Validating Others is a Win-Win Practice

One of the most common complaints expressed by mates during couple therapy is that one or both do not feel valued, respected, appreciated or positively regarded by the other. Why would these attributes command such a primary role in the comfort and security of committed partners

The need to be positively regarded is essential in all human interactions. Babies instinctively seek loving cues from their parents as essential elements in securing their need fulfillment and survival. All other relationships are founded on a reciprocal emotional responsiveness that safeguards our need fulfillment.

In 1938 Psychologist Henry Murray published “Exploration of Personality” in which he termed “Psychogenic Needs” as “Universal basic needs that function on an unconscious level, but can play a major role in our personality.” His five categories of needs included, “Ambition, Materialistic, Power, Affection, and Information.”

Being validated by another individual, particularly one’s significant beloved is crucial in supporting all of the above needs.

Charles T. Schmidt, Jr. a Labor Researcher at The University of Rhode Island defined Affirming Behaviors as “The words and deeds of others that act to reinforce an individual’s self-perceptions of competencies, traits, and values that validate one’s self concept.” He added, “To preserve and sustain our self-concept we are attracted to people who make us feel good. Self Concept Motivation theory predicts that the greater degree to which individuals affirm our self-concept, the more we like them and the more we are attracted to them. Likewise, we avoid and tend to dislike invalidators with whom we come in contact.”

A committed love relationship serves as a major fundamental anchoring support of our emotional and psychological wellbeing. We need the ongoing affirmation of our worthiness to be expressed on a regular basis by our beloved. Those who consider this a weakness or excessive dependence on a partner or a tiring “neediness and weakness” are mistaken or ill-informed.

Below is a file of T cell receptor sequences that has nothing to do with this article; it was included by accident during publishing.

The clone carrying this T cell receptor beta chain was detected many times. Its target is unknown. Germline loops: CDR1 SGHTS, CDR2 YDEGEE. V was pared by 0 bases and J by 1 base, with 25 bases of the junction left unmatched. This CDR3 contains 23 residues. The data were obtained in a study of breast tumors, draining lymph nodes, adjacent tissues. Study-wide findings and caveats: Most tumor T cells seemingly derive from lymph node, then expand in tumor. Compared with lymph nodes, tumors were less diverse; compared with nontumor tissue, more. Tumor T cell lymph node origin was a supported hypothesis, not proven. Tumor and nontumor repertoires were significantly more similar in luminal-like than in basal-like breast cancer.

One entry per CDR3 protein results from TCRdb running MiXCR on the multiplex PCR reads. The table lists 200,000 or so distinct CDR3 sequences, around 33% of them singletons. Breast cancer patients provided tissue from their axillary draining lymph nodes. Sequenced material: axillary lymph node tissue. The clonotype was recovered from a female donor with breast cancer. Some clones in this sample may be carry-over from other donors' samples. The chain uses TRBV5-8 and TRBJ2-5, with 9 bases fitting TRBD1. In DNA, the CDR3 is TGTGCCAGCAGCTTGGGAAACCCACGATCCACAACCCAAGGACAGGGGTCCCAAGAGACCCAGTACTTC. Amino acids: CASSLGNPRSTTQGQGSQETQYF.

All mammals are dependent on the affirmation of their owners. Any dog or cat owner knows all too well how responsive his pet is to attention, petting, cuddling, reassurance, and loving words. Why then, are we surprised or sometimes impatient with providing validation, appreciation, verbal encouragement and support to our mate?

Since being thought well of by others is sought by all, affirming any individual we relate to empowers and pleases him/her, increases that person’s efficacy and enhances us as decent beings as we create mutually rewarding human exchanges with others.

Practice validating others:

  • Will yourself to say something positive, supportive or appreciative to anyone you encounter in life.
  • Trust that affirming a service provider, a clerk, waitperson, colleague, friend and your spouse, enriches him/her and you at the same time.
  • Be kind even if the other individual has not lived up to the expected level of performance. Say, “We all have off days.” “That was very hard. You did your best and I appreciate your efforts.”

Validate your partner daily for behaviors, thoughts, feelings or actions he/she exhibits.

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About Author

Offra Gerstein, Ph.D. is a licensed psychologist in clinical practice in Santa Cruz, California for over 25 years, and specializes in relationship issues for couples and individuals for improved quality of life.

Her work includes: mate selection, marriage, long term relationships, gay and lesbian couples, work relationships, parenting issues, family interactions, friendships, and conflict resolutions.

Offra has lectured extensively to various groups, conducted support groups for several organizations, and has been writing a weekly column “Relationship Matters” for the Santa Cruz Sentinel since 2001.

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